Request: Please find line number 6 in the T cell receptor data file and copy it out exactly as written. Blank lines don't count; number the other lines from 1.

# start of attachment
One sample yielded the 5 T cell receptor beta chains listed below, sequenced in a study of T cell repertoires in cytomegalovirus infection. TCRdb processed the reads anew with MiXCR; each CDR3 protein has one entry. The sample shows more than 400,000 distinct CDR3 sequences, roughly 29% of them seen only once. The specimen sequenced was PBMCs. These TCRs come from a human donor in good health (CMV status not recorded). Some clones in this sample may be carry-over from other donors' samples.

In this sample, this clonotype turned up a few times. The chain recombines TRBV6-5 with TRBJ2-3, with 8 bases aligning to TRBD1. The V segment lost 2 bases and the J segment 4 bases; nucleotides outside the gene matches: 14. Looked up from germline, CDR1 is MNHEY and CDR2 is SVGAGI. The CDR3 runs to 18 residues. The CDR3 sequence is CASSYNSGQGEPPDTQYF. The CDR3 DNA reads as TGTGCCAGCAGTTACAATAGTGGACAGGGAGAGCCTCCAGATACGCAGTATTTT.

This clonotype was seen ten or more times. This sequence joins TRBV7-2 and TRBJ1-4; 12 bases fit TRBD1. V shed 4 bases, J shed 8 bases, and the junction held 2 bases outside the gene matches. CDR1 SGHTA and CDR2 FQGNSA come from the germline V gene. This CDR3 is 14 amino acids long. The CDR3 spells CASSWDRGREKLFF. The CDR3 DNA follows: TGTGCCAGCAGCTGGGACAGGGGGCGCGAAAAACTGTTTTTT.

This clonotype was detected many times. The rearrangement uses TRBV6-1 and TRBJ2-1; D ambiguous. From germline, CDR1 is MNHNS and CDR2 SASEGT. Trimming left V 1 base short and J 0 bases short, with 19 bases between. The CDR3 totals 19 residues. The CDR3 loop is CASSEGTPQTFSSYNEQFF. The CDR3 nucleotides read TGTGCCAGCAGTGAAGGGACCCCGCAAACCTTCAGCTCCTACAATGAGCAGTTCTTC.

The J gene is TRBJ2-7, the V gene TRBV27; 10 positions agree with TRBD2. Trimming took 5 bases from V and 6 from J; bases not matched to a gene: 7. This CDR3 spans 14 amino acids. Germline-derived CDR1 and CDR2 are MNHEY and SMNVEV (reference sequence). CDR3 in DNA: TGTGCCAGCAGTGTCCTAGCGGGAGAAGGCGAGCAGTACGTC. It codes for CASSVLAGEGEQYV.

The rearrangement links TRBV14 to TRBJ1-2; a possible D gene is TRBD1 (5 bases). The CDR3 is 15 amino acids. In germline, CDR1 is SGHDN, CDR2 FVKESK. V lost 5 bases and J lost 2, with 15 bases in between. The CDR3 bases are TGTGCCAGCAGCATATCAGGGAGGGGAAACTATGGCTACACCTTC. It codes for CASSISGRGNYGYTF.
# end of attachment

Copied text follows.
The rearrangement links TRBV14 to TRBJ1-2; a possible D gene is TRBD1 (5 bases). The CDR3 is 15 amino acids. In germline, CDR1 is SGHDN, CDR2 FVKESK. V lost 5 bases and J lost 2, with 15 bases in between. The CDR3 bases are TGTGCCAGCAGCATATCAGGGAGGGGAAACTATGGCTACACCTTC. It codes for CASSISGRGNYGYTF.